Remembering Philip Seymour Hoffman, the Man Who Could Play Anything
Philip Seymour Hoffman‘s greatest attribute was that he didn’t fit a type.
So many actors – too many actors – play one part and even when they play it well, it showcases a natural limit on their talents. But, Philip Seymour Hoffman? He was a chameleon. Ask him to be chubby and cherubic, and you’d get it. Ask him to be large and menacing, and you’d get it. Ask him to be a slob. Ask him to be slick. Ask him to be a supervillain. Ask him to be an average Joe. You could never pin down what kind of actor he was because he refused to take the easy road. He never did one thing. He never stopped challenging himself.
His legacy is not only one of excellence, but one of constant, exciting and fearless experimentation.
And now he’s gone.
I still remember the first time that I truly took note of Hoffman. The film was ‘Magnolia’ and the role was that of Phil Parma, the personal nurse to Jason Robard’s dying Earl Partridge. In a film filled with big, theatrical performances, Hoffman stood out not because he was as loud as Tom Cruise or as weepy as Julianne Moore. He stood out because he was the understated center of normalcy in a movie that went out of its way to twist reality. Amongst the movie stars, he was so quiet and real, and just so human.
That same year, he turned in a darker, far less likable performance in ‘The Talented Mr. Ripley’ and you couldn’t find two more different roles if you tried.
And that’s why Hoffman thrived and that’s why it’s hard to talk about his career without simply saying “Man, he was great” over and over again. He’s elusive and hard to pin down, his varied choices never reflecting a personal style but rather the desire to try anything and everything. I like to imagine that he took on the comic relief best friend part in Ben Stiller’s middling ‘Along Came Polly’ just because he’d feel remiss if he didn’t at least try, at least once, to play a romantic comedy sidekick who talks about “sharting” his pants.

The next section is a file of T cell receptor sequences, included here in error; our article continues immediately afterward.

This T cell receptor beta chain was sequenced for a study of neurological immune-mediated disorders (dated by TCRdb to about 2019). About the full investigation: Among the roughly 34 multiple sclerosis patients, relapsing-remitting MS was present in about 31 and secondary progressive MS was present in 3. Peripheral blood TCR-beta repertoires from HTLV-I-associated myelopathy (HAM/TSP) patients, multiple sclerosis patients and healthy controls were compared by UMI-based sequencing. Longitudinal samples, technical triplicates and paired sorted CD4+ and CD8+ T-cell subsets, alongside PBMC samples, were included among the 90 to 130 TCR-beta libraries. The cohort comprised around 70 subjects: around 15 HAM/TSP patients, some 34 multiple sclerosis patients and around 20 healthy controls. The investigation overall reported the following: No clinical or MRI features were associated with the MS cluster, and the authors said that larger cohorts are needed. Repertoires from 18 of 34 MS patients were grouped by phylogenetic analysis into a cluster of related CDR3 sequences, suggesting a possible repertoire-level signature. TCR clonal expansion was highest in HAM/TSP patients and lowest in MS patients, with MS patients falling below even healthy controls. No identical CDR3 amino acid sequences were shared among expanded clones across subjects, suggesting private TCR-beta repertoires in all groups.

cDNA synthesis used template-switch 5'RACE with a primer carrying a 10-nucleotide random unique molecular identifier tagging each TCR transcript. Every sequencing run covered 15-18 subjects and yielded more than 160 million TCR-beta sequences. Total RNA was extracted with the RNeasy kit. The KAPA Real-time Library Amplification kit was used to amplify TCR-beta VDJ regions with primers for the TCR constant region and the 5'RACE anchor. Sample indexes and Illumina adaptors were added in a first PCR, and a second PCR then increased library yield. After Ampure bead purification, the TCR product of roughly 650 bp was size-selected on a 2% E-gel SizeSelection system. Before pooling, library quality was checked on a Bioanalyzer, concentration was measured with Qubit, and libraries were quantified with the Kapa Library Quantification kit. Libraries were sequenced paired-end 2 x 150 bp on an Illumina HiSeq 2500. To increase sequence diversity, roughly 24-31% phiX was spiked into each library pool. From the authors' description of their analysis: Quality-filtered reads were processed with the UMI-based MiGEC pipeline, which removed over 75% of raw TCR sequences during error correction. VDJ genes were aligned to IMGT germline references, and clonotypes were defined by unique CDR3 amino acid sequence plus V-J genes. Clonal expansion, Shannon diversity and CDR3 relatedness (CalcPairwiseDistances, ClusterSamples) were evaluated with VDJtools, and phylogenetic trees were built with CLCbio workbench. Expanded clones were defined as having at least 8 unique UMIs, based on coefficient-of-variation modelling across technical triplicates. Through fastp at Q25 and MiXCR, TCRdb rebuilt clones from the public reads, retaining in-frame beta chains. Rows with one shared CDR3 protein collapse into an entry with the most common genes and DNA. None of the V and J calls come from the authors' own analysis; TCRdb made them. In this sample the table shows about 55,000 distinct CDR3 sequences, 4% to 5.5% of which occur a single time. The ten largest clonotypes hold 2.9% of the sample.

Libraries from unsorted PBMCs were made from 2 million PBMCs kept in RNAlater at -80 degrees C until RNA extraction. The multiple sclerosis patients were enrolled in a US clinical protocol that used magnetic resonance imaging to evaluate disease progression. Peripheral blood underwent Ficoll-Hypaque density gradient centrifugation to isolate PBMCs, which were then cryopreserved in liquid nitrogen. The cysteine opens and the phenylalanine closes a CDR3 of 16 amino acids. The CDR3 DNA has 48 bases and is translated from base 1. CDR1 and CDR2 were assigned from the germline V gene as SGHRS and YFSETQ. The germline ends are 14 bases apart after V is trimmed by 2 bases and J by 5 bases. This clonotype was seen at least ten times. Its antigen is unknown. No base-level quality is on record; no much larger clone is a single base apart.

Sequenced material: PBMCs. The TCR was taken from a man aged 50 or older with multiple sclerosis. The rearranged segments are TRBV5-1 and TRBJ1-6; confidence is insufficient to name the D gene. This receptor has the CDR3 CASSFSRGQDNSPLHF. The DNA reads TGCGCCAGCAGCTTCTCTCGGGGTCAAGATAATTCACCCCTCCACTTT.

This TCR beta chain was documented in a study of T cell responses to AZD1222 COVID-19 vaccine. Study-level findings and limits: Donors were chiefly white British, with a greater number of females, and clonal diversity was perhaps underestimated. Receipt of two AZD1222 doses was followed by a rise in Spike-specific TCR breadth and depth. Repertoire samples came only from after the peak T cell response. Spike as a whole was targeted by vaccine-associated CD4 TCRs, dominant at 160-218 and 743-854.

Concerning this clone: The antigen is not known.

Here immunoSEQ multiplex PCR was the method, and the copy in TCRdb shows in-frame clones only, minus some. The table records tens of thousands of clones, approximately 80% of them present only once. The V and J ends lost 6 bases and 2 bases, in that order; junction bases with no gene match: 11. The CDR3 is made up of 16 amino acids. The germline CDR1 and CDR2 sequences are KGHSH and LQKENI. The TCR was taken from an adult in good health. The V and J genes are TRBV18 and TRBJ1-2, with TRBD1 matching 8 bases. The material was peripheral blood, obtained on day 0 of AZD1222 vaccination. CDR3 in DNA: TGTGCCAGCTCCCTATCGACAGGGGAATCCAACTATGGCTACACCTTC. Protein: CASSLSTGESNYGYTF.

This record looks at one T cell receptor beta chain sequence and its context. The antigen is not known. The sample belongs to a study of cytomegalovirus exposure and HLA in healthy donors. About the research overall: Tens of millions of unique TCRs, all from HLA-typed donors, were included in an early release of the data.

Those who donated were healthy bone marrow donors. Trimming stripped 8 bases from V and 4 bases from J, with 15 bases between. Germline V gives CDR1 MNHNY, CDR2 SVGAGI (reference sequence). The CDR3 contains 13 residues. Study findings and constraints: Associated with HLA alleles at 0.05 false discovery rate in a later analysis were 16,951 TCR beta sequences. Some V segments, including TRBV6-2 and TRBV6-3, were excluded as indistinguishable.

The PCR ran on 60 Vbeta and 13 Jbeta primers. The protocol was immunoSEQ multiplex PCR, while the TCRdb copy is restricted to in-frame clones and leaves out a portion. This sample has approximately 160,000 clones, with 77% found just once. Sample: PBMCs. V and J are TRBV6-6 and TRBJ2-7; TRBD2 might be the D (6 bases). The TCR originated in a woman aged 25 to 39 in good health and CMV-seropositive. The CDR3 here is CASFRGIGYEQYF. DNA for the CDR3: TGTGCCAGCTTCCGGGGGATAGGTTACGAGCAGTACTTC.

And a year before that, he was playing a sleazy preacher in ‘Cold Mountain.’ And a year before that, he was playing the terrifying/hilarious “Mattress Man” in ‘Punch-Drunk Love,’ a role that proved no one could yell expletives with such vigor. That same year brought us Hoffman performances in ‘The 25th Hour,’ ‘Owning Mahowny,’ ‘Love Liza’ and ‘Red Dragon.’ For many actors, that range represents an entire career. For Hoffman, that was just 2002.
I was hoping to decide on my favorite Philip Seymour Hoffman performance and use it to encapsulate why I think it sums up his career, but that’s proven impossible. How can you compare his astonishing work as a charismatic cult leader in ‘The Master’ with his effortless buffoonery in ‘Boogie Nights’? How could I possibly choose his hilariously deadpan performance in ‘The Big Lebowski’ over his intentionally mundane and chilling villain in ‘Mission: Impossible III.’ Heck, he’s one of the best things about ‘Moneyball’ and that’s a movie that is pretty much nothing but good things. And that’s before you even consider ‘Synecdoche, New York,’ an existential experiment that feels like it would have chewed up and spit out any actor that wasn’t Philip Seymour Hoffman. With him in the lead, an impenetrable film instantly becomes relatable.
And then there’s ‘Doubt.’ ‘Charlie Wilson’s War.’ ‘The Savages.’ ‘Before the Devil Knows You’re Dead.’ ‘Doubt.’ He was even in ‘Twister’! Trying to pick a favorite isn’t just unfair to Hoffman’s legacy, it’s unfair to us. How are we supposed to do such a thing? It’s impossible. His filmography frequently reads like a list of the best films of the past 25 years (and, occasionally, some of the strangest).
The real tragedy of Hoffman’s death is that he left behind a partner and several young children. The other tragedy is that he died at least 30 years too early. He was 46 when he passed away and had accomplished more in 20 years than most actors do in their entire lives. We’ve been robbed of dozens of astonishing performances and we’ve been robbed of being able to see one of the greatest modern actors solidify himself as one of the all-time greats.
But, to be fair, he had already done that while alive. Rest in peace, Mr. Hoffman.